Texas's Hand-Recounting Method May Look Familiar
By Paul Duggan
Washington Post Staff Writer
Saturday, November 18, 2000
AUSTIN, Nov. 17-In northeast Texas, a bipartisan group of Smith County
citizens will gather Monday to recount punch-card ballots in a state House race.
The votes were tabulated electronically on election night and the result
was nearly a tie.
Rather than rely on a machine recount to settle the matter, the group will use a method
endorsed in a 1997 law signed by Texas Gov. George W. Bush.
The punch-card votes will be tallied by hand.
To those who have watched TV images of the Florida recount that Bush's
presidential campaign has scorned as inaccurate and subjective-ballot
counters holding punch cards to the light and staring at holes, or inspecting dimpled
or partly dislodged chads, trying to discern what voters had in mind-the scene soon
to unfold in the Smith County Office Building may look familiar.
In determining whether voters chose the Democratic incumbent or the
Republican challenger in Texas House District 5, ballot counters will hold
11,121 punch cards to the light and stare at holes. They will inspect
dimpled or partly dislodged chads, trying to discern what voters had in mind.
"The Texas Election Code is very precise on how it's to be done," County
Clerk Judy Carnes said of the hand-counting procedure, which has been in
effect since the 1980s, long before Bush became governor. "We've had no
problems with it that I can remember."
In the fierce public relations battle surrounding the disputed presidential
election, vote-tallying procedures in Texas became an issue after Bush's
Republican advocates began ridiculing the hand recounts in Florida, calling
them bogus because counties there make up their own rules for examining
punch-card holes and chads.
Democrats eagerly responded by pointing to the law Bush signed in Texas
three years ago, which states that "a manual recount shall be conducted in
preference to an electronic recount" in certain situations. Republicans scoffed,
saying that unlike Florida, Texas has clearly defined, statewide rules for the procedure.
In their rhetoric, both sides leave out important details. Contrary
some Republicans imply, the procedure for manual recounts of punch-card
votes in Texas is not entirely unlike what's taking place in Florida's
Broward and Palm Beach counties. And contrary to what some Democrats imply,
the 1997 bill signed by Bush did not make hand-counting the predominant
method of retallying votes in Texas.
The rules for recounting punch-card ballots by hand are included in
700-page Election Code. The 14 counties (out of 254) that use such ballots
must follow the same guidelines when a candidate requests a recount and
wants it done manually.
"Under the Texas statute, there is a provision for a manual recount,
is subject to uniform rules and objective standards," Bush's chief
representative in Florida, former secretary of state James A. Baker III,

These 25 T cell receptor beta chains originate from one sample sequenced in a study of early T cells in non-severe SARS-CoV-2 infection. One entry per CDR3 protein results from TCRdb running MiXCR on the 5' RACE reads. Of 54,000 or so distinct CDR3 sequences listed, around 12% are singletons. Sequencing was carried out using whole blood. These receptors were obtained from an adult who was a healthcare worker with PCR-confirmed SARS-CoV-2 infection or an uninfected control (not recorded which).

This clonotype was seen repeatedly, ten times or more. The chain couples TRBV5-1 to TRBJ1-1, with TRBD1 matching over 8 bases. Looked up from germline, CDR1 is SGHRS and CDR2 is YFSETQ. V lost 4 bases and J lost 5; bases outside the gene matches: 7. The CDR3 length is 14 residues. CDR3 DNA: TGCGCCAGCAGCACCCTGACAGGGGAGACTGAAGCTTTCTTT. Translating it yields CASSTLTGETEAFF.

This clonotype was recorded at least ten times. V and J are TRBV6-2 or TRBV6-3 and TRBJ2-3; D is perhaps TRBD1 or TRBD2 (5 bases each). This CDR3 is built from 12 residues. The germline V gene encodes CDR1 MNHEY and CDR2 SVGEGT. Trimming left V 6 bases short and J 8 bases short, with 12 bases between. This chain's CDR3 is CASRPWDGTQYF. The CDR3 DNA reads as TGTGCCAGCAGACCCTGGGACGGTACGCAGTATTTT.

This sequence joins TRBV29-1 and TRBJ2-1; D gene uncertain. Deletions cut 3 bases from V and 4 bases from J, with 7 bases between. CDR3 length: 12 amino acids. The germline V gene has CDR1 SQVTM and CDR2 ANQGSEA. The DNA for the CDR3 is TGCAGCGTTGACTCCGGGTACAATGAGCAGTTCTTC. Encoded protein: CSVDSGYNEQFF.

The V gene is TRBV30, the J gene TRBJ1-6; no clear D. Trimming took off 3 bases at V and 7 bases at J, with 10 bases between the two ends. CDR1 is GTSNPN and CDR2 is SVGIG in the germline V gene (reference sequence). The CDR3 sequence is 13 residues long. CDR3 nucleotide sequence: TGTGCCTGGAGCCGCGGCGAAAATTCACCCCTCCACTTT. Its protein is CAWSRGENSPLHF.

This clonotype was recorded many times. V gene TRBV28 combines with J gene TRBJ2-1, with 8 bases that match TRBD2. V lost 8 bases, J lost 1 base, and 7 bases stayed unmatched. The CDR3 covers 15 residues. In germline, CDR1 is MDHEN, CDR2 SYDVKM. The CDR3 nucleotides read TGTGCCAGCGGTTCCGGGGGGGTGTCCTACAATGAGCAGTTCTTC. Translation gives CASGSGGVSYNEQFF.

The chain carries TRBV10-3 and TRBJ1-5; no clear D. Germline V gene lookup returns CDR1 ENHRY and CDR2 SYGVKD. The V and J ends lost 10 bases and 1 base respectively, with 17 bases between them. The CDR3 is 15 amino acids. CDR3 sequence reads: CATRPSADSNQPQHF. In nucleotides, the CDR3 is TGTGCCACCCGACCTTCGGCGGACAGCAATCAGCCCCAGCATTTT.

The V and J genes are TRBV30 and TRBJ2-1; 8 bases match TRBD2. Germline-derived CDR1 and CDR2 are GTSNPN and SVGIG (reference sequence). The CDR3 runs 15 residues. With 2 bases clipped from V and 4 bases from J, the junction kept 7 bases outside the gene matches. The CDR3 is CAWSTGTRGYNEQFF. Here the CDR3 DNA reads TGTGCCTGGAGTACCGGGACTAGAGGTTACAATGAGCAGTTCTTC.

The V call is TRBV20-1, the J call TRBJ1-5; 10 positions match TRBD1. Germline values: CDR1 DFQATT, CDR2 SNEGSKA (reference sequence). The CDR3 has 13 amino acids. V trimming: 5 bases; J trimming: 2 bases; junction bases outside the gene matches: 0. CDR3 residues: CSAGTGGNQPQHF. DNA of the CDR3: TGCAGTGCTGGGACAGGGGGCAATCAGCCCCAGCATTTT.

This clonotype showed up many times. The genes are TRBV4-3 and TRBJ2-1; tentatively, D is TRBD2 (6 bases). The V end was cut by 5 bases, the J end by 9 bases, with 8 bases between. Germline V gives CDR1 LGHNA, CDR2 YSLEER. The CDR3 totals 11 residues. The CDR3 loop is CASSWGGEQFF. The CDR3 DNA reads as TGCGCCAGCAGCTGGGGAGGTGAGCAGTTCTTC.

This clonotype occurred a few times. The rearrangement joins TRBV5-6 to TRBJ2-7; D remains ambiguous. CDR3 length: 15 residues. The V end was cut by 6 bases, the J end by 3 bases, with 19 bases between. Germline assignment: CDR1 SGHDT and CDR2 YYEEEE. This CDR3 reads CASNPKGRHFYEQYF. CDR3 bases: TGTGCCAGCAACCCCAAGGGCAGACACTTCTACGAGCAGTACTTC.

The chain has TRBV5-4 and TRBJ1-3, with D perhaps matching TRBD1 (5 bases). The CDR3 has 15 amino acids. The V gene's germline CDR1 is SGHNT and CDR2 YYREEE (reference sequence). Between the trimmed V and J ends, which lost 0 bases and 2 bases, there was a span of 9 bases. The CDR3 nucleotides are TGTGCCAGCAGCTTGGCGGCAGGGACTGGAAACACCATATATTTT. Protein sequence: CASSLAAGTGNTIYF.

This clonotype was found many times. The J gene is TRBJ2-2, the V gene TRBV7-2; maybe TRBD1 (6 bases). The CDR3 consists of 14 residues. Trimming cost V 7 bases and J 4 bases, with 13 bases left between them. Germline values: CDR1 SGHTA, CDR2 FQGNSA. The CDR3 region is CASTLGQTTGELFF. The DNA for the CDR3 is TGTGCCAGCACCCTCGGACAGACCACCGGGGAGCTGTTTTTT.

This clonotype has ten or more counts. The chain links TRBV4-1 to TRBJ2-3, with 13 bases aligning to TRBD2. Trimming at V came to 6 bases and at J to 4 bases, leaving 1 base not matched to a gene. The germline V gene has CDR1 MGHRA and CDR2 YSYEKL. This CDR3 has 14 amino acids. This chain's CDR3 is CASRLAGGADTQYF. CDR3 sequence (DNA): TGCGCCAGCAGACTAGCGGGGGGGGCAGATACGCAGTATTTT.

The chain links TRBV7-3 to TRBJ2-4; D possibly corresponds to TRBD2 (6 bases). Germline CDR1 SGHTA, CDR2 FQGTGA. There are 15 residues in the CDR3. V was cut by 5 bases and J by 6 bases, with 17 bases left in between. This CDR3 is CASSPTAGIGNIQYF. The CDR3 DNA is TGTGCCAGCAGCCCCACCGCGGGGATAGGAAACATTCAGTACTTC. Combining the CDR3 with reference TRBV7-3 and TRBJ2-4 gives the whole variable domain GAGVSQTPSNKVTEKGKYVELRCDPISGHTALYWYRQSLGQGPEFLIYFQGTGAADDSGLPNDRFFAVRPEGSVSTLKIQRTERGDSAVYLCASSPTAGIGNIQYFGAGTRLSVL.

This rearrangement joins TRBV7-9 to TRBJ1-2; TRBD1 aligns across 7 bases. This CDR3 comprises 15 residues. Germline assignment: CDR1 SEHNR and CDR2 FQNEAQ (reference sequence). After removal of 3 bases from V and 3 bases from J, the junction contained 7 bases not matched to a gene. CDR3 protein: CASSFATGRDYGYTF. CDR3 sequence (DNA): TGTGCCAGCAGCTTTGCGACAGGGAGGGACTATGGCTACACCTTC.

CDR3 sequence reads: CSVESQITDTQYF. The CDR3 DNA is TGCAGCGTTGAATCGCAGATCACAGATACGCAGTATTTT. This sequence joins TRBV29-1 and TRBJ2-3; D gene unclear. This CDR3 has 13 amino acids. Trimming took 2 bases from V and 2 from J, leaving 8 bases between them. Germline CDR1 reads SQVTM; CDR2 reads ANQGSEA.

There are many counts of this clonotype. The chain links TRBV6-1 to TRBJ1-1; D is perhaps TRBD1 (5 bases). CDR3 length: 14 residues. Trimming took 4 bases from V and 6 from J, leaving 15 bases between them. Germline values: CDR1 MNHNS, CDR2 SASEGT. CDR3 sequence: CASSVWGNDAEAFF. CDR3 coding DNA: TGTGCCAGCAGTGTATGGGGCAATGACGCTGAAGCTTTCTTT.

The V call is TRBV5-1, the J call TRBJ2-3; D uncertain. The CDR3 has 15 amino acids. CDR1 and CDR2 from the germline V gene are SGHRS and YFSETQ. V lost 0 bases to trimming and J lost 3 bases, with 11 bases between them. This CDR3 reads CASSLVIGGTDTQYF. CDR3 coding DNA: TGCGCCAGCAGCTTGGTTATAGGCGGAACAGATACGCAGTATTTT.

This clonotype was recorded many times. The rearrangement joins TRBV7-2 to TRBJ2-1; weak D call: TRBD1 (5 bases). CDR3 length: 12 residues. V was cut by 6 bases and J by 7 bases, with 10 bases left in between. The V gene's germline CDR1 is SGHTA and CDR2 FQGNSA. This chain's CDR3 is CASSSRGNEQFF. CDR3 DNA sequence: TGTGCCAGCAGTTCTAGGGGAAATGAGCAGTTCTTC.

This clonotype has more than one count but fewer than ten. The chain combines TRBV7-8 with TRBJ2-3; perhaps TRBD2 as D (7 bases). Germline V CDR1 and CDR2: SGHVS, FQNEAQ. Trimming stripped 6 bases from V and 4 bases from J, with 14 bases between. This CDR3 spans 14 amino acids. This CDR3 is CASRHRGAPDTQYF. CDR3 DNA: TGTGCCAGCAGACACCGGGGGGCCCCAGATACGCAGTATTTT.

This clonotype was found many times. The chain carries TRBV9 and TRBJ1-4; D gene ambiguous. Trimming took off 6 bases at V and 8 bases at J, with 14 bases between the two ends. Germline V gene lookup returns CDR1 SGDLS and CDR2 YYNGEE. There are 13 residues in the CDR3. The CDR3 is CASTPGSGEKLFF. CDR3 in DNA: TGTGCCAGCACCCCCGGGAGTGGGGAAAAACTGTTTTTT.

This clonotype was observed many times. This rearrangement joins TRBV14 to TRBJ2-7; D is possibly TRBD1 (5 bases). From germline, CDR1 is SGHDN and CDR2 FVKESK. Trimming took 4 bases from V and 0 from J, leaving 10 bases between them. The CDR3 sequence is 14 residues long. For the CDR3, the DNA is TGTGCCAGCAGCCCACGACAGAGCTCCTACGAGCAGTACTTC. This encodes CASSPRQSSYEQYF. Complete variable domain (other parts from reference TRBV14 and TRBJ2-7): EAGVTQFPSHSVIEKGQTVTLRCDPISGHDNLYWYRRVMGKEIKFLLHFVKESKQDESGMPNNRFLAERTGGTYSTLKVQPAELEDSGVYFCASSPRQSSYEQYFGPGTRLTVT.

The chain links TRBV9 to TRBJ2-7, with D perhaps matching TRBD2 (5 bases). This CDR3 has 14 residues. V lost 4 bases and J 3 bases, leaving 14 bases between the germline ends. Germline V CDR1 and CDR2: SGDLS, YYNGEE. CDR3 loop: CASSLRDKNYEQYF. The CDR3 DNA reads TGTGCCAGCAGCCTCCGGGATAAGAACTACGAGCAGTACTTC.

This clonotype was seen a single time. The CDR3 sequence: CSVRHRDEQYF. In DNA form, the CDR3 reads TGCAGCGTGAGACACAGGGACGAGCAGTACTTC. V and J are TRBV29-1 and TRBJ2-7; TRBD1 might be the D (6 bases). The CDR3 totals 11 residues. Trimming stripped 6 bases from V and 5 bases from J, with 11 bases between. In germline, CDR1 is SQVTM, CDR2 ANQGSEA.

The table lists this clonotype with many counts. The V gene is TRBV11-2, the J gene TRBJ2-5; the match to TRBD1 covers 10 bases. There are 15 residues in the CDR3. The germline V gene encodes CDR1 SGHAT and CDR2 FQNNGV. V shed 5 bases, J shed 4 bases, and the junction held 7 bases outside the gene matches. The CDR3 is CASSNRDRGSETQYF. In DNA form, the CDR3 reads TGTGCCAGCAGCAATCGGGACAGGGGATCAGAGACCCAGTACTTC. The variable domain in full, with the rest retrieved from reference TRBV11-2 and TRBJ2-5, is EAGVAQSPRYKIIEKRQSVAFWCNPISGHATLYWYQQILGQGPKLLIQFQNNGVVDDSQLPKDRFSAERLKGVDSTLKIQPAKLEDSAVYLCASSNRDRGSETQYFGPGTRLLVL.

said this week. In Florida, he said, "the electoral board[s] can look at
ballots and subjectively make a determination as to who they think a ballot
that was improperly marked should have voted for.
"This opens up tremendous possibilities for human error. And, indeed,
opens up tremendous possibilities for . . . mischief."
The clear-cut Texas rules that Bush's advocates continually cite are
in Section 127.130 of the code: A vote is to be counted if "at least two corners
of the chad are detached" and "light is visible through the hole."
But they neglect to mention the rest of the section, which leaves room
vote-counters to make judgment calls like those occurring in Florida: A
vote also must be tallied if "an indention on the chad from the stylus or
other object is present and indicates a clearly ascertainable intent of the
voter to vote; or the chad reflects by other means a clearly ascertainable
intent of the voter to vote."
"Our committee will look at those," said Carnes, referring to the 12
registered voters, six Republicans and six Democrats, chosen by a judge to
conduct the hand recount in Smith County. "It'll be up to them to decide."
As for the law Bush signed in 1997, it was not meant to eliminate or
significantly reduce machine recounts of punch-card votes, said Melinda
Nickless, assistant director of elections in the Texas Secretary of State's Office.
She said it resulted from a problem that elections officials sometimes
encountered with races involving three or more candidates. Occasionally,
she said, two losing candidates would request a recount but disagree on
whether it should be done by hand or machine. "We were never clear on what
to do when it happened," Nickless said. So in the mid-1990s, "we went to
the Legislature and said, 'Fix this.'‚"
State Rep. Debra Danburg, a Houston Democrat and chairman of the House
Elections Committee, said the panel learned a great deal about the error
rates of punch-card ballot-counting machines. Danburg is among the relatively
few Americans who knew what a chad was before the presidential election dispute.
"We heard buckets of testimony about hanging chads, dented chads," she said.